Is It Time to Flip?: Fourth Grade Students' Self-Perceptions of Scholastic Competency and Flipped Learning

Concurrent Session 7

Session Materials

Brief Abstract

The purpose of this presentation is to report the preliminary results of a study designed to explore the relationship between fourth grade students’ self-perceived scholastic competence and their perceptions of flipped learning experiences. Results revealed that students that did not feel as smart as other students did not enjoy completing flipped lessons.

Presenters

Dr. Smith is an associate professor in the Department of Information Science at the University of North Texas. Her research agenda includes examining the factors that impact the implementation of educational technology in schools, the information seeking behaviors of youth, and the leadership development and roles of school librarians.

Extended Abstract

Purpose: The purpose of this presentation is to report the preliminary results of a study designed to explore the relationship between students’ self-perceived scholastic competence and their perceptions of flipped learning experiences.

Research Methods: A quantitative research design was implemented using three self-administered paper-based questionnaires. The participants in this study consisted of a purposive sample of 26 fourth grade students in a single class. The students completed flipped lessons at home to learn research skills. The teacher followed-up each lesson with in-class discussions and activities to reinforce the skills.

Students were read a script by their teacher to introduce them to the questionnaires. The script assured them that they were taking a survey instead of a test.  Then the teacher read the questionnaires aloud for the students and paused while they completed each question.

The first questionnaire collected information about how students use computers and electronic devices for learning and fun. The second questionnaire was the Scholastic Competence subscale from Harter’s (2012) Self-Perception Profile for Children. The scale is designed for children to explore their own “cognitive competence, as applied to schoolwork” (Harter, 2012, p. 6). The scale consists of 6 items that describe attitudes and behaviors relevant to academics. Students then decide if the statements are sort of true or really true. The last questionnaire asked questions about their experiences with the flipped lessons. The first two questionnaires were administered on the same day before the flipped lessons began. The last questionnaire was administered after the flipped lessons concluded.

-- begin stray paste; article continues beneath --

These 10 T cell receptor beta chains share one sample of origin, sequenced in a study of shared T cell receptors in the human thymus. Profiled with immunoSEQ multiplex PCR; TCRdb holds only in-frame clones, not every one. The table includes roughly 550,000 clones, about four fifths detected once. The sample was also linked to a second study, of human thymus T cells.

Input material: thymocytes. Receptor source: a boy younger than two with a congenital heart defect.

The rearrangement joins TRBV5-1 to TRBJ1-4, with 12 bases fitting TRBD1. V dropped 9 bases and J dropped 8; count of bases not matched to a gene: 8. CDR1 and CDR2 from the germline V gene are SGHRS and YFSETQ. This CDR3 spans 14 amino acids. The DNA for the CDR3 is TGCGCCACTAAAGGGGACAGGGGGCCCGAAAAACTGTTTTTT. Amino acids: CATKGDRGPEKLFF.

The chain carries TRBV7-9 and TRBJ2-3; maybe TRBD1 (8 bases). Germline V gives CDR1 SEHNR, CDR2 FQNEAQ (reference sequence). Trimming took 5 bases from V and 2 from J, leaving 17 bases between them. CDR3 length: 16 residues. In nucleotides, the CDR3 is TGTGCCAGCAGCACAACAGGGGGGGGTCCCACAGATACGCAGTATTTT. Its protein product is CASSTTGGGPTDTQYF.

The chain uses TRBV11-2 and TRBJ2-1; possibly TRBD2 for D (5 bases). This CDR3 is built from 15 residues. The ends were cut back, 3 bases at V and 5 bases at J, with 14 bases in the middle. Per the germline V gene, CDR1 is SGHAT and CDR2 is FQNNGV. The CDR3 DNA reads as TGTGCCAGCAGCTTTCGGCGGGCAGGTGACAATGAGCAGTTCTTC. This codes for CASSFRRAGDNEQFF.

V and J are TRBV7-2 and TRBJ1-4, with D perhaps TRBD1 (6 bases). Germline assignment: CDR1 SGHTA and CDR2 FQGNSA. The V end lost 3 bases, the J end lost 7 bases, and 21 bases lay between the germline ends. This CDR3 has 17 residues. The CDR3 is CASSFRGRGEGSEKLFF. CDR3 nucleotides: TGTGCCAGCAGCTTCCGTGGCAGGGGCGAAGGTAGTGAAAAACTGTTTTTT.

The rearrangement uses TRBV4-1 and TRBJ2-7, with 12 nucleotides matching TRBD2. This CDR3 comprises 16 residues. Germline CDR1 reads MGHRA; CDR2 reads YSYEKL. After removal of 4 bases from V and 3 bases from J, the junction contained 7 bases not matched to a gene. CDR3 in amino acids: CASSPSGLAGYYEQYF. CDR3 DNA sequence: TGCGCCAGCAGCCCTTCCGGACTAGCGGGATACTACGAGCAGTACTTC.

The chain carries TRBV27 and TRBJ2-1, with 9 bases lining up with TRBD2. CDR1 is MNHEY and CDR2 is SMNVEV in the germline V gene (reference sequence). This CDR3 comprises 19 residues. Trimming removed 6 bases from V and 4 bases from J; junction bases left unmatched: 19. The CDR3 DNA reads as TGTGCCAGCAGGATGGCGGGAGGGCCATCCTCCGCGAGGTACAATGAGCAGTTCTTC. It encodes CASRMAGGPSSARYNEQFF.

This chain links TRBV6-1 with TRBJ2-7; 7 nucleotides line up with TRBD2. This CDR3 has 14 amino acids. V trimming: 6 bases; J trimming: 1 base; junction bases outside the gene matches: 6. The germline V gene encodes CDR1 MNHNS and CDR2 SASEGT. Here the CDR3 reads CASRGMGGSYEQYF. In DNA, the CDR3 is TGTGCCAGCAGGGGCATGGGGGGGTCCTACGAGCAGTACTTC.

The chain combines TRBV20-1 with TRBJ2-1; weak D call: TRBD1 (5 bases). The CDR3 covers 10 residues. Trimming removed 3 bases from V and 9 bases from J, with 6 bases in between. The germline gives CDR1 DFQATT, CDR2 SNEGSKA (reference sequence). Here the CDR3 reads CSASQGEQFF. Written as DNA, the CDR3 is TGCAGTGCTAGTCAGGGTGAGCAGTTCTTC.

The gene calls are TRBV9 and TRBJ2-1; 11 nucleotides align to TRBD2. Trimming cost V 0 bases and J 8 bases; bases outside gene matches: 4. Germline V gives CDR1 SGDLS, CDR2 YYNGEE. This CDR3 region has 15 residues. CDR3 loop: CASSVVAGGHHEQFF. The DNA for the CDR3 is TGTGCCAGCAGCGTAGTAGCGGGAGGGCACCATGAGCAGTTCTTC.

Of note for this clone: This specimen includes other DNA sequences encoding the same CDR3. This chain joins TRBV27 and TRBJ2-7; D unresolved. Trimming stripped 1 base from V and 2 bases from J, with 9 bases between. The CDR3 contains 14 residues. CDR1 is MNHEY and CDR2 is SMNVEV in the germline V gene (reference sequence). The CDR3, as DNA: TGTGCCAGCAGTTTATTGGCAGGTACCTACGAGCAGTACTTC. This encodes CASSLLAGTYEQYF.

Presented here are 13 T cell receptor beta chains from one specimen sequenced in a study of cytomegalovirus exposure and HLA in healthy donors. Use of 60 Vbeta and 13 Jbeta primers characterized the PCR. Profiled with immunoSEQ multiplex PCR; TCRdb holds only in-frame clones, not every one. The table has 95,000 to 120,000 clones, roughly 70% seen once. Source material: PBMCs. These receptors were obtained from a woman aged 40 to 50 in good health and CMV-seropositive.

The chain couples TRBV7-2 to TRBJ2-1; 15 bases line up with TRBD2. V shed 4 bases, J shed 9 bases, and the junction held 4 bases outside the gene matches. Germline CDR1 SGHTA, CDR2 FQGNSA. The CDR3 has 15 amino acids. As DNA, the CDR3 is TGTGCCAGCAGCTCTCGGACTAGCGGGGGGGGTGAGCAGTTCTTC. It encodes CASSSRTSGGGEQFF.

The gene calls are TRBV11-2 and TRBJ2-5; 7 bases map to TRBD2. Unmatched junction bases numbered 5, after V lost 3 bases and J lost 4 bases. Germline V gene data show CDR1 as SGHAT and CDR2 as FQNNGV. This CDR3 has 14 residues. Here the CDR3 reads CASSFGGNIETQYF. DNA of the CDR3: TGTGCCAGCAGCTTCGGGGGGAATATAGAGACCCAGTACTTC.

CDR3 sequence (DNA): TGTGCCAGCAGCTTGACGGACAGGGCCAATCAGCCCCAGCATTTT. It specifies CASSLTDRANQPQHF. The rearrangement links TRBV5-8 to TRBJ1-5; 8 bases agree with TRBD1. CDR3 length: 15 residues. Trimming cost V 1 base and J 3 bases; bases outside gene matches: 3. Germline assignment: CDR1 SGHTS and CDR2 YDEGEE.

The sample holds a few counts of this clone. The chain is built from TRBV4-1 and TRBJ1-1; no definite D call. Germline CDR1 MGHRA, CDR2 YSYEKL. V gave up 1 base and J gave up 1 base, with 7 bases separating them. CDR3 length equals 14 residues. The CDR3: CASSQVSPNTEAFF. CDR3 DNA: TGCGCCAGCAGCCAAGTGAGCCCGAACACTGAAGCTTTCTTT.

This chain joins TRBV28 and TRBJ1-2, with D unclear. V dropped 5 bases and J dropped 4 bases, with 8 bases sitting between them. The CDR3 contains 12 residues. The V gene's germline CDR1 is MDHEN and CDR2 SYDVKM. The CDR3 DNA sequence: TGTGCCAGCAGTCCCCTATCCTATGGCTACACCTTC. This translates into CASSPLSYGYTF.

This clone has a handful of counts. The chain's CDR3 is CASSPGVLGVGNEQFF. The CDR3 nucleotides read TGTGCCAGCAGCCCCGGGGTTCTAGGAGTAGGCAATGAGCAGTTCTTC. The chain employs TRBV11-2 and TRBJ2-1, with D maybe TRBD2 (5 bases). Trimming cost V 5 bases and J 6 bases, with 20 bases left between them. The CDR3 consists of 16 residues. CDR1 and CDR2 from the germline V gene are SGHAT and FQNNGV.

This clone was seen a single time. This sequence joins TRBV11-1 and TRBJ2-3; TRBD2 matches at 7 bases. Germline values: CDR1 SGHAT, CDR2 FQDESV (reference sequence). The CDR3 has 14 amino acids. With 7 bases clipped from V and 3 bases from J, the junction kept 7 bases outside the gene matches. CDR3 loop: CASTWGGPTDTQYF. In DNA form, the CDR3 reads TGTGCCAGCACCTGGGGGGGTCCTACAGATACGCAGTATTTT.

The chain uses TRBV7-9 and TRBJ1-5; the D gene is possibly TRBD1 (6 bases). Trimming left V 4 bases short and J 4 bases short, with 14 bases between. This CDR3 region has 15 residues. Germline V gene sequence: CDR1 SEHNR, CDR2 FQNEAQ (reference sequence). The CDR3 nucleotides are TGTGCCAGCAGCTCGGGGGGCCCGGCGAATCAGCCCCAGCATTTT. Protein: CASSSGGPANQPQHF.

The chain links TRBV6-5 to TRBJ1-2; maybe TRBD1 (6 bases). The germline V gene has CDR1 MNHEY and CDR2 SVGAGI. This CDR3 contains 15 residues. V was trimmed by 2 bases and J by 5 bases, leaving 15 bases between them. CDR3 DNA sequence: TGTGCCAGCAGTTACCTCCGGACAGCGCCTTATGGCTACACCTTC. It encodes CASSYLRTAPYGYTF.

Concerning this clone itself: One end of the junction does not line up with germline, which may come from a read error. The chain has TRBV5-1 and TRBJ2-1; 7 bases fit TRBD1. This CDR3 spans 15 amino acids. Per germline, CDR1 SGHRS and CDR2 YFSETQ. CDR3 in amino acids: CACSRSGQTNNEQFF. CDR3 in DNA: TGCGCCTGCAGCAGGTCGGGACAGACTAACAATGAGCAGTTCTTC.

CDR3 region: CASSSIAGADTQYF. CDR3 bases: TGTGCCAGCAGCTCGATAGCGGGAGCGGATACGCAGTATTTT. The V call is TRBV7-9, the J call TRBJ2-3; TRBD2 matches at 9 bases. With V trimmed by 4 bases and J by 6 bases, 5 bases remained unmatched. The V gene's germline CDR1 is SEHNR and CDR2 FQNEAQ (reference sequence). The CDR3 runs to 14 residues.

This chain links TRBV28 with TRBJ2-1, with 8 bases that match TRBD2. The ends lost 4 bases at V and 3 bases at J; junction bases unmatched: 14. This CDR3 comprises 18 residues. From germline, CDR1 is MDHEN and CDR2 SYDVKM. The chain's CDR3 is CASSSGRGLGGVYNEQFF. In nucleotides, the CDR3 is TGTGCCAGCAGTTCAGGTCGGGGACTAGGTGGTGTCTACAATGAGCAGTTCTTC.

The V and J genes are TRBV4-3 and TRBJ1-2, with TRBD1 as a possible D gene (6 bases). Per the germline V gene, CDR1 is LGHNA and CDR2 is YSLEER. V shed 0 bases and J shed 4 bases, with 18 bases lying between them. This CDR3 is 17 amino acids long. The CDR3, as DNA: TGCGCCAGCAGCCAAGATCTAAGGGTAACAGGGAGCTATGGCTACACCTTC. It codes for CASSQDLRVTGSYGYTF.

After the data collection, it was determined that only 21 responses were usable. All data was entered into SPSS. The researcher acknowledges that the sample size is small and is not generalizable.

Findings: The results were analyzed using descriptive statistics and the Spearman rank correlation. A majority (57.1%) of the students indicated that they liked using computers to learn. The rest indicated that they were neutral (38.1 %) or strongly disagreed (4.8%). When the relationship between their preference for using computers for learning and their desire to complete flipped lessons was examined, a significant relationship was not found. There also was not a relationship between the students’ preference for using computers for learning and their Scholastic Competency Scale averages.  

However, there were significant relationships between the desire to complete flipped lessons and affinity for using technology to learn (rs= .620, n=21, p=.007). The more a student enjoyed using technology to learn, the more they enjoyed the flipped lessons. A significant relationship was found between the desire to complete flipped lessons and whether a student felt as smart as the other kids their age. The more students felt they were not as smart as the other students their age, less likely they were to want to complete the flipped lessons (rs= -.458, n=21, p=.037). Finally, there was a significant relationship between the desire to complete the flipped lessons and the feeling that lessons made class time better (rs= .568, n=21, p= .007). Naturally, students that wanted to complete the flipped lessons were more likely to feel that the lessons improved their time in class.

Practical Implications: Designing flipped lessons for elementary students is a major undertaking. The preferences of students should be considered. In addition, it is important to determine if students have the needed equipment at home to complete the flipped lessons. While some students may be naturally drawn to the lessons because of their general self-perceptions of their scholastic competence, students that do not feel competent in their ability to complete lessons will feel inadequate if their lessons are not completed before class. Further research is needed with a bigger sample to determine how to accommodate elementary students’ needs when considering flipped lessons. Otherwise, introducing flipped lessons at an early stage may be counterproductive and harm a student’s self-esteem.

References

Harter, S. (2012). Self perception profile for children. Retrieved from https://portfolio.du.edu/SusanHarter/page/44210.